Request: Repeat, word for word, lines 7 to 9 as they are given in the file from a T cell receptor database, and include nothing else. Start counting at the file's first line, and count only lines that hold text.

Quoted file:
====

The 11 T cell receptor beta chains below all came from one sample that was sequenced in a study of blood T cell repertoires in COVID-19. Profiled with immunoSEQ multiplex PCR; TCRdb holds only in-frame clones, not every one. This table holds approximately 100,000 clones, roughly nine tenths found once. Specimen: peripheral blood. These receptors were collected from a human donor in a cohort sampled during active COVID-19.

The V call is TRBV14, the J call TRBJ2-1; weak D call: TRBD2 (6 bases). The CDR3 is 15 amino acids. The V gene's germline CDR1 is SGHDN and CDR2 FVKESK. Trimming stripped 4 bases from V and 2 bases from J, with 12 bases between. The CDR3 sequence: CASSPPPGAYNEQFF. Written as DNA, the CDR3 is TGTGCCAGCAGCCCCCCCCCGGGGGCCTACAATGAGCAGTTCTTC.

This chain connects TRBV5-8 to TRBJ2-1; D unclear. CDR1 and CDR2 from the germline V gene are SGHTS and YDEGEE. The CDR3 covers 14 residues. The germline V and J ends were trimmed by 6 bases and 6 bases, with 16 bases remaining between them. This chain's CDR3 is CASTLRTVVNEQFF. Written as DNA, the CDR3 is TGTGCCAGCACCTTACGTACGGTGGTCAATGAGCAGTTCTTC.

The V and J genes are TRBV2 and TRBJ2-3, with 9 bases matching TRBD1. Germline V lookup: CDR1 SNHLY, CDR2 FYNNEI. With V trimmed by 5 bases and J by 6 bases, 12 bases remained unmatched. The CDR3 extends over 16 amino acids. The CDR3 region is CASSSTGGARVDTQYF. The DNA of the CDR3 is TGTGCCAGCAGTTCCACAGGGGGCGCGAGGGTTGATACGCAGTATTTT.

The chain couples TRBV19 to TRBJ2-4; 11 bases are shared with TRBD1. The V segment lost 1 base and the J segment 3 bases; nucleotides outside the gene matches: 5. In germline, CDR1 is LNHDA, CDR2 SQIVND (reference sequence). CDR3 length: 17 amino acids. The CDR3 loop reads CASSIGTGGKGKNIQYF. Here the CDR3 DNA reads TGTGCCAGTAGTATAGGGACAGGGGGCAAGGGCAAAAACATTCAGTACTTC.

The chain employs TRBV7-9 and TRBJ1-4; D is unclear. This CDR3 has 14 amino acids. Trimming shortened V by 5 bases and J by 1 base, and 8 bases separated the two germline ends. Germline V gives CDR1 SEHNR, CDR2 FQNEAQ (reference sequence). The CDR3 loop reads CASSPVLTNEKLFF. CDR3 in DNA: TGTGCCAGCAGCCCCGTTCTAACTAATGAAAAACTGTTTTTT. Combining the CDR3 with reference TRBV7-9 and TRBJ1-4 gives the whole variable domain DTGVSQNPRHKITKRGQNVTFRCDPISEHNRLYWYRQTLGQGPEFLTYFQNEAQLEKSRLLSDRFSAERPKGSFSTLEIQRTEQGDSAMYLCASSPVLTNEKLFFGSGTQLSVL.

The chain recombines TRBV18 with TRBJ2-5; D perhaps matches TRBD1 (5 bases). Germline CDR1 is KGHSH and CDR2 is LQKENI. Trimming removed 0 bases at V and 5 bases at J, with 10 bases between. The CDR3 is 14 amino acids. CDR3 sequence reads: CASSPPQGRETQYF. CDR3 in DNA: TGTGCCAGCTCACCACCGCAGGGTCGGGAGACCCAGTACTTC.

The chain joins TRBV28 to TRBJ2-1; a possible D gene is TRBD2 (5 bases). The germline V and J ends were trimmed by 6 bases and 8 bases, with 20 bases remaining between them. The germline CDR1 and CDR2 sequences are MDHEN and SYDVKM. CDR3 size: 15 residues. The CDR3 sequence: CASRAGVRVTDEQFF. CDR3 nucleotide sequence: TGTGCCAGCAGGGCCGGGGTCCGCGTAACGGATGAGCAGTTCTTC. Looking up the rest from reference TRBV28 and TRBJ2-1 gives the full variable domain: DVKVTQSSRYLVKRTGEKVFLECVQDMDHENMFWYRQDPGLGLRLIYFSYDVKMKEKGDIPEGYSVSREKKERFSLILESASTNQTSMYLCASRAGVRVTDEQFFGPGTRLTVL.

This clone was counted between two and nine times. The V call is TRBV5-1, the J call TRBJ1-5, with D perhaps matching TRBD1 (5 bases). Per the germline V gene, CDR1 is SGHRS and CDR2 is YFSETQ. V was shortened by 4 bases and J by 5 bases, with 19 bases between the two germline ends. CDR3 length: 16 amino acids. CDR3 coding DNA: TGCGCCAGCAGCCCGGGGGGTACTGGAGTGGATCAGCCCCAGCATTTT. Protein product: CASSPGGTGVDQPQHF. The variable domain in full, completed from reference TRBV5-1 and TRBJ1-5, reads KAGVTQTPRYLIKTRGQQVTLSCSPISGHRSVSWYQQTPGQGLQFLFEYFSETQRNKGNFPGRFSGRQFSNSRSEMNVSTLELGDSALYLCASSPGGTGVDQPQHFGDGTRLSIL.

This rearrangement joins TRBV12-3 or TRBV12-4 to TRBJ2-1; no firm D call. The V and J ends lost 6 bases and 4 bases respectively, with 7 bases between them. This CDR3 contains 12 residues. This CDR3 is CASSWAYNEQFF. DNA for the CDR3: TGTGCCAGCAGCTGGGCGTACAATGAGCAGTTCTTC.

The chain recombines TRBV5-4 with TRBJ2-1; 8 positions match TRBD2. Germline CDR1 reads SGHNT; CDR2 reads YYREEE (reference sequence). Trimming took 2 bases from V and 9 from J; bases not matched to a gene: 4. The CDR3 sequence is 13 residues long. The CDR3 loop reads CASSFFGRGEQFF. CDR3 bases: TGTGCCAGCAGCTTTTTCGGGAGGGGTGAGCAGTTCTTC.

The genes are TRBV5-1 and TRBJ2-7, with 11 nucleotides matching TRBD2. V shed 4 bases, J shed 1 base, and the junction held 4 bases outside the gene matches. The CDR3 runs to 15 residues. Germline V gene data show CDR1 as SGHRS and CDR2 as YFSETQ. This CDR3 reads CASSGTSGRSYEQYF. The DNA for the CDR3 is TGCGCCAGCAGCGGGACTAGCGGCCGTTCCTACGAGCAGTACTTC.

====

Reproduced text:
The chain recombines TRBV18 with TRBJ2-5; D perhaps matches TRBD1 (5 bases). Germline CDR1 is KGHSH and CDR2 is LQKENI. Trimming removed 0 bases at V and 5 bases at J, with 10 bases between. The CDR3 is 14 amino acids. CDR3 sequence reads: CASSPPQGRETQYF. CDR3 in DNA: TGTGCCAGCTCACCACCGCAGGGTCGGGAGACCCAGTACTTC.

The chain joins TRBV28 to TRBJ2-1; a possible D gene is TRBD2 (5 bases). The germline V and J ends were trimmed by 6 bases and 8 bases, with 20 bases remaining between them. The germline CDR1 and CDR2 sequences are MDHEN and SYDVKM. CDR3 size: 15 residues. The CDR3 sequence: CASRAGVRVTDEQFF. CDR3 nucleotide sequence: TGTGCCAGCAGGGCCGGGGTCCGCGTAACGGATGAGCAGTTCTTC. Looking up the rest from reference TRBV28 and TRBJ2-1 gives the full variable domain: DVKVTQSSRYLVKRTGEKVFLECVQDMDHENMFWYRQDPGLGLRLIYFSYDVKMKEKGDIPEGYSVSREKKERFSLILESASTNQTSMYLCASRAGVRVTDEQFFGPGTRLTVL.

This clone was counted between two and nine times. The V call is TRBV5-1, the J call TRBJ1-5, with D perhaps matching TRBD1 (5 bases). Per the germline V gene, CDR1 is SGHRS and CDR2 is YFSETQ. V was shortened by 4 bases and J by 5 bases, with 19 bases between the two germline ends. CDR3 length: 16 amino acids. CDR3 coding DNA: TGCGCCAGCAGCCCGGGGGGTACTGGAGTGGATCAGCCCCAGCATTTT. Protein product: CASSPGGTGVDQPQHF. The variable domain in full, completed from reference TRBV5-1 and TRBJ1-5, reads KAGVTQTPRYLIKTRGQQVTLSCSPISGHRSVSWYQQTPGQGLQFLFEYFSETQRNKGNFPGRFSGRQFSNSRSEMNVSTLELGDSALYLCASSPGGTGVDQPQHFGDGTRLSIL.